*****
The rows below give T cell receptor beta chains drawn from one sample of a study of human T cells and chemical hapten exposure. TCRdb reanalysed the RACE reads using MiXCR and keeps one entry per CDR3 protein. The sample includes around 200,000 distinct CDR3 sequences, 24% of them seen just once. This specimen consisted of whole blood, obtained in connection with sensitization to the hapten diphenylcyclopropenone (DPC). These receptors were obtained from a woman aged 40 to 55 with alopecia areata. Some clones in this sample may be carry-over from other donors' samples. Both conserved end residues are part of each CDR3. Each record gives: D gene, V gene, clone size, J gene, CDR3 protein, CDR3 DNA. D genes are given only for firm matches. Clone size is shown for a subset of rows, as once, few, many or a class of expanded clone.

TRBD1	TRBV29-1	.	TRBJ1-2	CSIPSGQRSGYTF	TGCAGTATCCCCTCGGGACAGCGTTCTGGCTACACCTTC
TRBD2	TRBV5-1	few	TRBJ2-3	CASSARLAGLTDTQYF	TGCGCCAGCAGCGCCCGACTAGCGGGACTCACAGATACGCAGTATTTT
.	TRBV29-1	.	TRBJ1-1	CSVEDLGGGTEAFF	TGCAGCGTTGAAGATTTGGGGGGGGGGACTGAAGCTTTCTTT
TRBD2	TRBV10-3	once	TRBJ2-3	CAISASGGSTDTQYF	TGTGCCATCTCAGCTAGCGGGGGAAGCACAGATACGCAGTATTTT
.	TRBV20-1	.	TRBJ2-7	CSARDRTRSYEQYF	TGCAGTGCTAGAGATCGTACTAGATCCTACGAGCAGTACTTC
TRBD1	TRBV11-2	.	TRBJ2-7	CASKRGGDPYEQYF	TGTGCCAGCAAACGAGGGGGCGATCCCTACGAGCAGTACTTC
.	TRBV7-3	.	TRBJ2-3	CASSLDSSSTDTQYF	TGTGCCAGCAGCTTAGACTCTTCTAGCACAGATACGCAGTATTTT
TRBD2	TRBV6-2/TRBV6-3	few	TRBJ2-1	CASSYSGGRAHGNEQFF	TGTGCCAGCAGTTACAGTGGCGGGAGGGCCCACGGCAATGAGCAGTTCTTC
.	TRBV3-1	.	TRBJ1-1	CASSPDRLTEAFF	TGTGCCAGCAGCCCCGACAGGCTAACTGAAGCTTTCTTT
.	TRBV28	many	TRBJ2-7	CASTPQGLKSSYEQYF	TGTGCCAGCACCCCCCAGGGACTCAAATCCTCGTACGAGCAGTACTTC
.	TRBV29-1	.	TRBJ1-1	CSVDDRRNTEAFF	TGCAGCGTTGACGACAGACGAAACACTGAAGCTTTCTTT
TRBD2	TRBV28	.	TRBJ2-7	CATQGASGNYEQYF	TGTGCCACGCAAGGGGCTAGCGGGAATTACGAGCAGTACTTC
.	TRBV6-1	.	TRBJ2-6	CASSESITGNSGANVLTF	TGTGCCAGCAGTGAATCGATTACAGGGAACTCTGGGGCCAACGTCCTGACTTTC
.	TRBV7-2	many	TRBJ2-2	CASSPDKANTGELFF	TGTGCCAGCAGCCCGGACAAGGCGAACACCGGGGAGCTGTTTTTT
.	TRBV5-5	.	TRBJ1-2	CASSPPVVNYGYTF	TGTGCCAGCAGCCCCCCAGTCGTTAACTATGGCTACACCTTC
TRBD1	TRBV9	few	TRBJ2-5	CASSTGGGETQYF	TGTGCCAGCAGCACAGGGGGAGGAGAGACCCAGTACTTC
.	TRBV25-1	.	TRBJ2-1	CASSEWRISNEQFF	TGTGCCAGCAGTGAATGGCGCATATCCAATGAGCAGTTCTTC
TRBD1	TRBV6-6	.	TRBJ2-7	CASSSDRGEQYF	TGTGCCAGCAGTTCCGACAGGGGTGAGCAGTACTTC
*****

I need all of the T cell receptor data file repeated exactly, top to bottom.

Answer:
The rows below give T cell receptor beta chains drawn from one sample of a study of human T cells and chemical hapten exposure. TCRdb reanalysed the RACE reads using MiXCR and keeps one entry per CDR3 protein. The sample includes around 200,000 distinct CDR3 sequences, 24% of them seen just once. This specimen consisted of whole blood, obtained in connection with sensitization to the hapten diphenylcyclopropenone (DPC). These receptors were obtained from a woman aged 40 to 55 with alopecia areata. Some clones in this sample may be carry-over from other donors' samples. Both conserved end residues are part of each CDR3. Each record gives: D gene, V gene, clone size, J gene, CDR3 protein, CDR3 DNA. D genes are given only for firm matches. Clone size is shown for a subset of rows, as once, few, many or a class of expanded clone.

TRBD1	TRBV29-1	.	TRBJ1-2	CSIPSGQRSGYTF	TGCAGTATCCCCTCGGGACAGCGTTCTGGCTACACCTTC
TRBD2	TRBV5-1	few	TRBJ2-3	CASSARLAGLTDTQYF	TGCGCCAGCAGCGCCCGACTAGCGGGACTCACAGATACGCAGTATTTT
.	TRBV29-1	.	TRBJ1-1	CSVEDLGGGTEAFF	TGCAGCGTTGAAGATTTGGGGGGGGGGACTGAAGCTTTCTTT
TRBD2	TRBV10-3	once	TRBJ2-3	CAISASGGSTDTQYF	TGTGCCATCTCAGCTAGCGGGGGAAGCACAGATACGCAGTATTTT
.	TRBV20-1	.	TRBJ2-7	CSARDRTRSYEQYF	TGCAGTGCTAGAGATCGTACTAGATCCTACGAGCAGTACTTC
TRBD1	TRBV11-2	.	TRBJ2-7	CASKRGGDPYEQYF	TGTGCCAGCAAACGAGGGGGCGATCCCTACGAGCAGTACTTC
.	TRBV7-3	.	TRBJ2-3	CASSLDSSSTDTQYF	TGTGCCAGCAGCTTAGACTCTTCTAGCACAGATACGCAGTATTTT
TRBD2	TRBV6-2/TRBV6-3	few	TRBJ2-1	CASSYSGGRAHGNEQFF	TGTGCCAGCAGTTACAGTGGCGGGAGGGCCCACGGCAATGAGCAGTTCTTC
.	TRBV3-1	.	TRBJ1-1	CASSPDRLTEAFF	TGTGCCAGCAGCCCCGACAGGCTAACTGAAGCTTTCTTT
.	TRBV28	many	TRBJ2-7	CASTPQGLKSSYEQYF	TGTGCCAGCACCCCCCAGGGACTCAAATCCTCGTACGAGCAGTACTTC
.	TRBV29-1	.	TRBJ1-1	CSVDDRRNTEAFF	TGCAGCGTTGACGACAGACGAAACACTGAAGCTTTCTTT
TRBD2	TRBV28	.	TRBJ2-7	CATQGASGNYEQYF	TGTGCCACGCAAGGGGCTAGCGGGAATTACGAGCAGTACTTC
.	TRBV6-1	.	TRBJ2-6	CASSESITGNSGANVLTF	TGTGCCAGCAGTGAATCGATTACAGGGAACTCTGGGGCCAACGTCCTGACTTTC
.	TRBV7-2	many	TRBJ2-2	CASSPDKANTGELFF	TGTGCCAGCAGCCCGGACAAGGCGAACACCGGGGAGCTGTTTTTT
.	TRBV5-5	.	TRBJ1-2	CASSPPVVNYGYTF	TGTGCCAGCAGCCCCCCAGTCGTTAACTATGGCTACACCTTC
TRBD1	TRBV9	few	TRBJ2-5	CASSTGGGETQYF	TGTGCCAGCAGCACAGGGGGAGGAGAGACCCAGTACTTC
.	TRBV25-1	.	TRBJ2-1	CASSEWRISNEQFF	TGTGCCAGCAGTGAATGGCGCATATCCAATGAGCAGTTCTTC
TRBD1	TRBV6-6	.	TRBJ2-7	CASSSDRGEQYF	TGTGCCAGCAGTTCCGACAGGGGTGAGCAGTACTTC